Community Notice

Hoosiers Take On Home Gardening

[Publisher’s note: This is Limestone Post’s first article produced by the Indiana Environmental Reporter, an independent reporting organization supported by The Media School at Indiana University and IU’s Environmental Resilience Institute.]

As Hoosiers adjust to sheltering at home, many looking for healthy activities and safe, sustainable food sources are turning to growing their own gardens.

Home vegetable gardening has been gaining in popularity every year since the financial crisis of 2008. According to the National Gardening Association, one in three households in the U.S. are now growing food, with the 18- to 35-year-old age group increasing every year.

Illustration by Sophia Chryssovergis

Illustration by Sophia Chryssovergis

Besides driving away boredom during home isolation, home gardening has many physical, mental health, economic, and environmental benefits, said Tamara Benjamin, assistant program leader for Purdue University Extension in Diversified Farming and Food Systems.

“Home gardens are the three-legged stools of sustainability — social, economic and environmental,” she said. “We are creating a biodiverse area that becomes a part of the community.”

Benjamin earned her Ph.D. in home gardening and has turned her front yard into a garden with more than 60 varieties of fruits and vegetables. She has also taught a class for many years in farm planning.

“Gardens create an economic incentive for somebody,” she said. “You can start producing your own fruits and vegetables that you can eat yourself and you’re not buying.”

Illustration by Sophia Chryssovergis

Illustration by Sophia Chryssovergis

Home gardens also create access to healthy foods that some may not have readily available.

“At the onset, you’re inviting your family, neighbors, to increase their consumption of healthy food,” said Jodee Ellett, the community engagement leader for Indiana University’s Sustainable Food Systems Science. “By increasing home gardening, whole households are by nature increasing their consumption of and access to a variety of healthy foods.”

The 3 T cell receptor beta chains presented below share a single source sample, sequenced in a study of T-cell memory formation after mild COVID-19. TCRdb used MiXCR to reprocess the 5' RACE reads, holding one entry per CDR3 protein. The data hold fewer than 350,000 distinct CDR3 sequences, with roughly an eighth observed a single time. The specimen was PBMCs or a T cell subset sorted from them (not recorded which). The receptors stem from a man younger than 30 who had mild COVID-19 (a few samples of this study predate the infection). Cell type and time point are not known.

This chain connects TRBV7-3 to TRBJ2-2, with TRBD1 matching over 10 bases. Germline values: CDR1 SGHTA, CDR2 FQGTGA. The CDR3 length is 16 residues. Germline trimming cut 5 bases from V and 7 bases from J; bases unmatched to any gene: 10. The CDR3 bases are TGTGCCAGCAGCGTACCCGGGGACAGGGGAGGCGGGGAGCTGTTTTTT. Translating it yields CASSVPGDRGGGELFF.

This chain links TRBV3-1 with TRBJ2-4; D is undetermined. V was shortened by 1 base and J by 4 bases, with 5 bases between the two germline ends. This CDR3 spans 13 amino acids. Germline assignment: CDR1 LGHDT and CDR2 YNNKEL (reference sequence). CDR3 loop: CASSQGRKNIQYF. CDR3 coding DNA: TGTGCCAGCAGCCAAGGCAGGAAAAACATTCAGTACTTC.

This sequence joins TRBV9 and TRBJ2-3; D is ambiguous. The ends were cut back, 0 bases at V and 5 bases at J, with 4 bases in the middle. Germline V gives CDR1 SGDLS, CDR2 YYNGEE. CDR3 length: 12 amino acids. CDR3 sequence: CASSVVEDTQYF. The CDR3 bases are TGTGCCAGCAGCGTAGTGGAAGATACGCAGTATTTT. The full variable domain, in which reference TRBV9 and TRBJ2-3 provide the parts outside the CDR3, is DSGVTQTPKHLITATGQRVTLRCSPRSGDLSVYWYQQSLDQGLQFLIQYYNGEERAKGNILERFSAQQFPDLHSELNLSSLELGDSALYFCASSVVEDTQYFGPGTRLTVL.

The earlier children taste healthy food, the more they have an appetite for it in the long run, said Ellett, who steers the Indiana Food Council Network, which helps local food councils build a better food supply chain for Indiana.

Community Notice

Home gardens also create a social activity either within the household or with neighbors who may stop and ask questions about what has been planted.

“You start interacting with your community members. You’re teaching kids about where their food comes from. You’re explaining what a raspberry bush is, what is tastes like,” said Benjamin.

Home gardening also has the added benefits of reducing noise pollution, lessening carbon dioxide in the environment, and helping to maintain natural ecosystems.

Illustration by Sophia Chryssovergis

Illustration by Sophia Chryssovergis

“I would say our little tiny home garden does more to capture soil carbon and recycle water than most of the lawns that are here,” Benjamin said. “Almost every year, we get really hard rains, and all that water gets completely absorbed within our little home garden. All of that water is percolating back into the aquifer and it’s just not running off and into the river.”

For those interested in starting a garden now, it might be difficult to find seeds.

The seed-buying season is generally January to March, with sales tampering off by the end of the month as planting begins. However, this year seed companies are seeing a huge increase in demand, and sales are continuing to peak as buyers start gardens to stay busy or to provide for an uncertain future.

Seed companies are filling orders, but shipping times are taking a bit longer than usual given the demand. Garden centers are open and also seeing brisk traffic.

Illustration by Sophia Chryssovergis

Illustration by Sophia Chryssovergis

“Economics shows that panic buying is a reality, and supply and demand is affected by these emotional states that we get into,” Benjamin said. “We’re just in a really weird time right now, where people aren’t really sure what to think, so they’re reacting to the potential of what they think could happen to them in the future.”

However, most seeds are viable only for a year, and Benjamin said it’s concerning to see people buying up seeds that they might not use, or that they might be selling for a higher price.